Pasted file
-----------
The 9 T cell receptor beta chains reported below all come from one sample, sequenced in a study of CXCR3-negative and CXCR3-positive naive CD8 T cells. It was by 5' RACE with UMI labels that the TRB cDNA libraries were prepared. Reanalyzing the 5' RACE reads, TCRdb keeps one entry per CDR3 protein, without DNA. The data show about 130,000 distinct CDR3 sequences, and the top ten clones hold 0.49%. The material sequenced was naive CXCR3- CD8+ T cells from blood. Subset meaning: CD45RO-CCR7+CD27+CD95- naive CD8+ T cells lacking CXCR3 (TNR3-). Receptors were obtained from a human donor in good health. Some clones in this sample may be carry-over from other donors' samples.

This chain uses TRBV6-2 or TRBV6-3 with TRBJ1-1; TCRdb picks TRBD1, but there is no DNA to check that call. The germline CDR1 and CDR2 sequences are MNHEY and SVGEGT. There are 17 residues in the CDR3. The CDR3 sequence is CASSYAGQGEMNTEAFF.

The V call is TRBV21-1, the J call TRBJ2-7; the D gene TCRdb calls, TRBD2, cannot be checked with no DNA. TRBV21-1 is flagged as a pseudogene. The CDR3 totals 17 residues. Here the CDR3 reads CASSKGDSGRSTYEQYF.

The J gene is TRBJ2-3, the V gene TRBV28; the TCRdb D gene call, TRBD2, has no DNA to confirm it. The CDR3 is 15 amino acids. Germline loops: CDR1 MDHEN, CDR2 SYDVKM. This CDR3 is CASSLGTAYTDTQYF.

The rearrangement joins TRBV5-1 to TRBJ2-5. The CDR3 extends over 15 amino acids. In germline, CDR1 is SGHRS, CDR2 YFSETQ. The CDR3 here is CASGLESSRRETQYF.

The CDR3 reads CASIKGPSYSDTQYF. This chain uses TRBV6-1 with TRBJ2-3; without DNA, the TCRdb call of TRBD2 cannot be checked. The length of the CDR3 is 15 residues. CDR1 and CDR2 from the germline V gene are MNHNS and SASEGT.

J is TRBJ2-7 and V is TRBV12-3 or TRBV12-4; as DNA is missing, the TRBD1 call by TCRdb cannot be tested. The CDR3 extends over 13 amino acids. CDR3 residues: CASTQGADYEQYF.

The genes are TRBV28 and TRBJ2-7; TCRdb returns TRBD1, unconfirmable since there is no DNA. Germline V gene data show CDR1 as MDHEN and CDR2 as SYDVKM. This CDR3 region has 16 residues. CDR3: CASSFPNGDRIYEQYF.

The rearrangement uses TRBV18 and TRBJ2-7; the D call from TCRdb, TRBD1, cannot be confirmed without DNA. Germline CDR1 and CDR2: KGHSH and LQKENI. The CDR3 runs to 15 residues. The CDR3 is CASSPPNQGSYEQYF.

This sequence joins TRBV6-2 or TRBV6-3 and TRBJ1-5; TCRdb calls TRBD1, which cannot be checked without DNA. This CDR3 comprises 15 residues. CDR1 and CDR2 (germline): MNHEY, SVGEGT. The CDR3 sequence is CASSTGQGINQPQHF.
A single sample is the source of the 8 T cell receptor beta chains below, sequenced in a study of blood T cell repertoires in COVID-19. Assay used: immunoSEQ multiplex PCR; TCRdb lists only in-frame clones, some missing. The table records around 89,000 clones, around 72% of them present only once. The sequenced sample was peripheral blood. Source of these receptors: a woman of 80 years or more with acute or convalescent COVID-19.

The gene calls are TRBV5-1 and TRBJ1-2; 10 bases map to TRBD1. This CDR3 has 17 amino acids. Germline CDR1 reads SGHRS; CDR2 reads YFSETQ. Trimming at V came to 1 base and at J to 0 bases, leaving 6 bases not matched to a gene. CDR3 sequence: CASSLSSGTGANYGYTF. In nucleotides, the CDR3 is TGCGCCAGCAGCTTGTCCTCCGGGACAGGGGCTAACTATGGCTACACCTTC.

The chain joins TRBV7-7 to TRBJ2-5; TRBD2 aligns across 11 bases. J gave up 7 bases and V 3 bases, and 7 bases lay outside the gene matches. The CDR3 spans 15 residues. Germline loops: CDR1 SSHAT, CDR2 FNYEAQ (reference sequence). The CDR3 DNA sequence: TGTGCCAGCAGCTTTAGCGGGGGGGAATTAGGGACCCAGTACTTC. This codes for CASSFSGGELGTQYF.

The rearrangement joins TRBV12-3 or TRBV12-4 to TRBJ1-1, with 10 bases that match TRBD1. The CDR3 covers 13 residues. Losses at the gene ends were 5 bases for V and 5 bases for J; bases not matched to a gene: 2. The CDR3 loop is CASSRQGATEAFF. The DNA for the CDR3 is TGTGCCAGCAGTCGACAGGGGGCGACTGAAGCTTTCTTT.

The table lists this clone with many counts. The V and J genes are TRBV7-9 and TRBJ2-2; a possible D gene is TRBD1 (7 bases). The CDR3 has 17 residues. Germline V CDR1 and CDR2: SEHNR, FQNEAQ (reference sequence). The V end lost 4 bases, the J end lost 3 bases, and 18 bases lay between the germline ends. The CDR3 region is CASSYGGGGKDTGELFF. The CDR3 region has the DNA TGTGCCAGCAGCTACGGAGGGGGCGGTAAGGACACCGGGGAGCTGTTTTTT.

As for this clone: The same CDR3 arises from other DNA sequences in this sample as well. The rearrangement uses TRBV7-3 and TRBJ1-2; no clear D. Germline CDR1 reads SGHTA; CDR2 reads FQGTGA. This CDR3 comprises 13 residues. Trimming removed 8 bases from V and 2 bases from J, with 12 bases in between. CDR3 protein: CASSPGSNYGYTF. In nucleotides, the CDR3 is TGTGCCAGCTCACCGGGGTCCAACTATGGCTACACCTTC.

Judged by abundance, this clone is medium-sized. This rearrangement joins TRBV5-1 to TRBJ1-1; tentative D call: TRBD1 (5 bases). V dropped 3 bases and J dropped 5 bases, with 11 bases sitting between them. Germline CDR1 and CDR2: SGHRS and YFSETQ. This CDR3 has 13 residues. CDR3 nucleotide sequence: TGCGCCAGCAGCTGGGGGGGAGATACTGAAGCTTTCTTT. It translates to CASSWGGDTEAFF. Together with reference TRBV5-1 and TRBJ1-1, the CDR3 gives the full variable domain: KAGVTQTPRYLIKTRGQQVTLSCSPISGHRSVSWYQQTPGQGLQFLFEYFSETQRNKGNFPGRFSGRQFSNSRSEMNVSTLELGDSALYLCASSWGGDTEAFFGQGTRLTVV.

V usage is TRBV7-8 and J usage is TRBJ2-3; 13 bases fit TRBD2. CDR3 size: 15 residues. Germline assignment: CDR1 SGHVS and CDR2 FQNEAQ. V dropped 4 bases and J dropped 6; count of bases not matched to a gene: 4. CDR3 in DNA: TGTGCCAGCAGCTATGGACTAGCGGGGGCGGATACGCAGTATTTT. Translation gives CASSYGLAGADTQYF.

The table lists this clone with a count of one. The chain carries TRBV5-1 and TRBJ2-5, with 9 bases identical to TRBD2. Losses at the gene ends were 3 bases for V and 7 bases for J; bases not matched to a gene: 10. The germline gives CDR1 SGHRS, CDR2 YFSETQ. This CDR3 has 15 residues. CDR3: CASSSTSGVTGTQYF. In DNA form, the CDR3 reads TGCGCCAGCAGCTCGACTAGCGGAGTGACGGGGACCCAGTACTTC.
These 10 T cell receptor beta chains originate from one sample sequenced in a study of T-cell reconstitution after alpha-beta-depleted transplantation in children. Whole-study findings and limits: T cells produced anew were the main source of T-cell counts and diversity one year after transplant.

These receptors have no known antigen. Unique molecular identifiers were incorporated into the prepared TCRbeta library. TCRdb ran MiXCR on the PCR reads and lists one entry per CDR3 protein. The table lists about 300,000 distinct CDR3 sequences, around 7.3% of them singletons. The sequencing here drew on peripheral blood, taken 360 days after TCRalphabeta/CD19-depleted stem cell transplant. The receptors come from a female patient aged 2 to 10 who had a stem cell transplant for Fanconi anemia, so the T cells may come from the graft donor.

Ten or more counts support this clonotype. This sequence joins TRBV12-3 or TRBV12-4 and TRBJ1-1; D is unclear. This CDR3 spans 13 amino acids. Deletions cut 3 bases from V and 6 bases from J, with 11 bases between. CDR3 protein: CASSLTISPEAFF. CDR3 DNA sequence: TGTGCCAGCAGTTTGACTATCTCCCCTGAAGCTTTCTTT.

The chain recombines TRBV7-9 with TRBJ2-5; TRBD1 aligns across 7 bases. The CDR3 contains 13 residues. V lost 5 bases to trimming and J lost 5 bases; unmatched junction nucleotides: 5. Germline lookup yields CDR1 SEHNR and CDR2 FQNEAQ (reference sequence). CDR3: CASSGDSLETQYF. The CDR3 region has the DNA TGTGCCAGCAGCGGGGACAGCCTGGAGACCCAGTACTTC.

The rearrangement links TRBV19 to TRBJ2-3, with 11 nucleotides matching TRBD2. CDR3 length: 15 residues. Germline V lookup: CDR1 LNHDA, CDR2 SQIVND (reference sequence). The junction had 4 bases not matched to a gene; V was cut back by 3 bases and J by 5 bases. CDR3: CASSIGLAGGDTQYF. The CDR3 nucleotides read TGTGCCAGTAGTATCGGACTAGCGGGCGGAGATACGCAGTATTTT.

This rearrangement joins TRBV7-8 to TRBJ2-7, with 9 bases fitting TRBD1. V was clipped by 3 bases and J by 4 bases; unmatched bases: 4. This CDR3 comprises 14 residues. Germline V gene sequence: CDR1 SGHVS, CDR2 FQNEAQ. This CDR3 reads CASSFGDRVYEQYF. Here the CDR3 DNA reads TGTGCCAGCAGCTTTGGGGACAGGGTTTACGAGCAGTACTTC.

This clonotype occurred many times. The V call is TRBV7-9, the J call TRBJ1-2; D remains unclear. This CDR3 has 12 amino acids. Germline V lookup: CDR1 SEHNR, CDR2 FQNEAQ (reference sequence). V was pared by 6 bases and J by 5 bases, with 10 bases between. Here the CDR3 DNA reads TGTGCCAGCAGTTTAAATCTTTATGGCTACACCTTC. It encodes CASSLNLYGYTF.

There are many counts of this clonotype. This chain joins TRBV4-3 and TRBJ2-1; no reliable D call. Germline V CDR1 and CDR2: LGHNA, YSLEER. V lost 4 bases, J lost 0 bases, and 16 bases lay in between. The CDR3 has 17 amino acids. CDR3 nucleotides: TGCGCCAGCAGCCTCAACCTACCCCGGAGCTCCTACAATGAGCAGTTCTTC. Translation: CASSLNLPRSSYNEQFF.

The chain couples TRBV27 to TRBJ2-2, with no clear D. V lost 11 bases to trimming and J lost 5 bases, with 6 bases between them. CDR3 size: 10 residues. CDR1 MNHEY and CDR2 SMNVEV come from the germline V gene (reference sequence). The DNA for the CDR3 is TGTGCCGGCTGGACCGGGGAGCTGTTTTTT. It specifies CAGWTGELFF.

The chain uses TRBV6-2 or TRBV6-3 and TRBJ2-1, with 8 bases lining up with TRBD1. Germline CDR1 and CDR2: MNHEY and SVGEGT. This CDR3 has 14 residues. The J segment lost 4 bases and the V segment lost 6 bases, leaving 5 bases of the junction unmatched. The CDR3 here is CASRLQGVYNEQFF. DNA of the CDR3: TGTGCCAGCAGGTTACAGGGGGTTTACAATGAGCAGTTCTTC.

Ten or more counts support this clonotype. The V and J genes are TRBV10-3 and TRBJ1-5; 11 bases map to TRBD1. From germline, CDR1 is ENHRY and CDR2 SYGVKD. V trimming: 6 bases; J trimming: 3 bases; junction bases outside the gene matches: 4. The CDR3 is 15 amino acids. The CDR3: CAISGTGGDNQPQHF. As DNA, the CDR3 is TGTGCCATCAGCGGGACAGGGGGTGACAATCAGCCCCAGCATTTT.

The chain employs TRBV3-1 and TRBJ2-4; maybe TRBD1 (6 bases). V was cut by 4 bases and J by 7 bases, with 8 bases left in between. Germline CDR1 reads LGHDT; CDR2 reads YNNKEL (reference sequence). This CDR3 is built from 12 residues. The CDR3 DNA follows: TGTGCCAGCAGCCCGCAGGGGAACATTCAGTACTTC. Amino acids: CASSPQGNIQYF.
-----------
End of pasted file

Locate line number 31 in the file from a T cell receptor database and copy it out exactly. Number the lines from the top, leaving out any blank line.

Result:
The chain employs TRBV3-1 and TRBJ2-4; maybe TRBD1 (6 bases). V was cut by 4 bases and J by 7 bases, with 8 bases left in between. Germline CDR1 reads LGHDT; CDR2 reads YNNKEL (reference sequence). This CDR3 is built from 12 residues. The CDR3 DNA follows: TGTGCCAGCAGCCCGCAGGGGAACATTCAGTACTTC. Amino acids: CASSPQGNIQYF.